Two Horned Grebes and One Eared Grebe

Western Grebes up front, Red-Necked Grebes in the back

The Loons have also been awesome to see so close. The first time we ever saw one was for a split second on a pelagic trip, and other times we saw them off of the beach in Savannah, but far away and not very numerous. But this winter, we’ve seen them fairly close, and up to about a dozen of them along the jetty. Again, their keeping things muted with their winter plumage, but who can complain when they show off the way they do?

Common Loon Splashing about

Common Loon

*Common Loon

And then there are gulls – the bane of my birding life! Well, we recently attended a gull ID workshop to try to get a better handle of the multitude of gulls we see here in the west, which has helped a great deal. But then there are those pesky oddballs that make me pull my hair in frustration! (Figuratively, that is). The parking lot at the jetty is a great place to look at gulls that sit still for you while you study them as they wait for food to fall to the ground.

Brown Pelican 

"Look into my staring lemon eyes!"

We could easily identify an adult Herring Gull with its “staring lemon eye” as stated in Gulls of the Americas by Steve Howell and Jon Dunn. And we were almost sure we had a first cycle Thayer’s Gull in our midst. But when we posted the photo below to a North American Gull ID Facebook page, we caused quite a stir amongst gull experts. Amongst the seventeen comments, some were fine calling it a Thayer’s Gull, others say that the field marks visible were not completely reliable, and then there was the proposition that it was a Glaucous-Winged x Herring Gull Hybrid… WTF?!?! Ugh, I give up! Ok, I don’t really. But gulls are and will probably always be an enigma.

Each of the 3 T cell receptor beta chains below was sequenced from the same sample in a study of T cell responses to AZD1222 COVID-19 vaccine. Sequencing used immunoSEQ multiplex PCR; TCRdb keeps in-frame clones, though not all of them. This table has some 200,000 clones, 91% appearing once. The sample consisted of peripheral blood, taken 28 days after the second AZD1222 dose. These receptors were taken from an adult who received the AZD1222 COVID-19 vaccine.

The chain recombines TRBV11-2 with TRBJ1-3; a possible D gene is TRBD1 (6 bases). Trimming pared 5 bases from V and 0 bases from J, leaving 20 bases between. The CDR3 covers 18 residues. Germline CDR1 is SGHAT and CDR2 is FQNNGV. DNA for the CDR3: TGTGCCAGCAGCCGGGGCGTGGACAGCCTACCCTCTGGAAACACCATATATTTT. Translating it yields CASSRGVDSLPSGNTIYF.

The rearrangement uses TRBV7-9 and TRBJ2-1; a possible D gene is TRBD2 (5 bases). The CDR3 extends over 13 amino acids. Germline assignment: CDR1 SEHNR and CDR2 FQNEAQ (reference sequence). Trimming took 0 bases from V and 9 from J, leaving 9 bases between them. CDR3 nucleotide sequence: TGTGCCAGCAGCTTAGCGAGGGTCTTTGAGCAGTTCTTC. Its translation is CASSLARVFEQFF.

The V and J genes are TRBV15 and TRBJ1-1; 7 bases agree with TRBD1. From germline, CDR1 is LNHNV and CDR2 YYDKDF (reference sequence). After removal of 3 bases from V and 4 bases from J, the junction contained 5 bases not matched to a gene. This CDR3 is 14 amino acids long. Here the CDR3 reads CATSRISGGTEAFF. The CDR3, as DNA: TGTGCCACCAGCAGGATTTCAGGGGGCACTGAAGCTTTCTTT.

Thayers or Glaucous-WingedxHerring Gull Hybrid… Eh, who knows for sure!?


  1. Jealous you saw the Burrowing Owl! We went to Newport three times in November and December and looked for it every time, but never found it. Impeccably BAD timing - they were all days no one else saw the owl either.

    You definitely should head north more - so many great spots in Clatsop County.

    Where did you take your gull workshop? We are hopeless at gulls and no amount of studying field guides has helped (yet).

    1. Julia, you should give that owl another go! He's so great. =) As for the gull workshop, it was through Portland Audubon Society. They've had a few different workshops lately, and I'm sure they have more coming. The gull one was very much needed.

  2. Very cool. I would love to be surrounded by Brandt.

    Coastal life seems like the good life.

    1. Indeed it is, Laurence! Love those Brants.

  3. That owl looks truly curmudgeonly.

    Well, I see a lot of THGU and a lot of GWGU X HERG, and from that one single photo I think its ok for THGU...I think that gull workshop may have paid off. However, I must be the bearer of bad news for a different bird in the post...that last loon is actually a COLO. PALO has a dainty, slender bill in comparison and won't have a white notch biting into the gray on the side of the neck.

    Glad youre enjoying the west coast!

    1. Thanks for the input, Seagull Steve. That head shape must have thrown us off, but I see it now.

    2. Nice! I'm glad to know our possible Thayer's just got even more possible-er. The gull workshop paid immediate dividends -- now we just need a loon workshop and we're all set!

  4. Great blog... the Wet coast and its birds/wildlife is indeed great!

    1. Thanks! I agree wholeheartedly about the coast!

  5. As a MN birder, my mind is reeling right now that Brant are so numerous there yet Common Goldeneye is a prize. Also, the Surf Scoter is quite the looker.

    You can never go wrong with a coast post. Delightful.

  6. Isn't it funny when the birds you get excited about are all about where you are? Thanks for stopping by! Glad you enjoyed the post.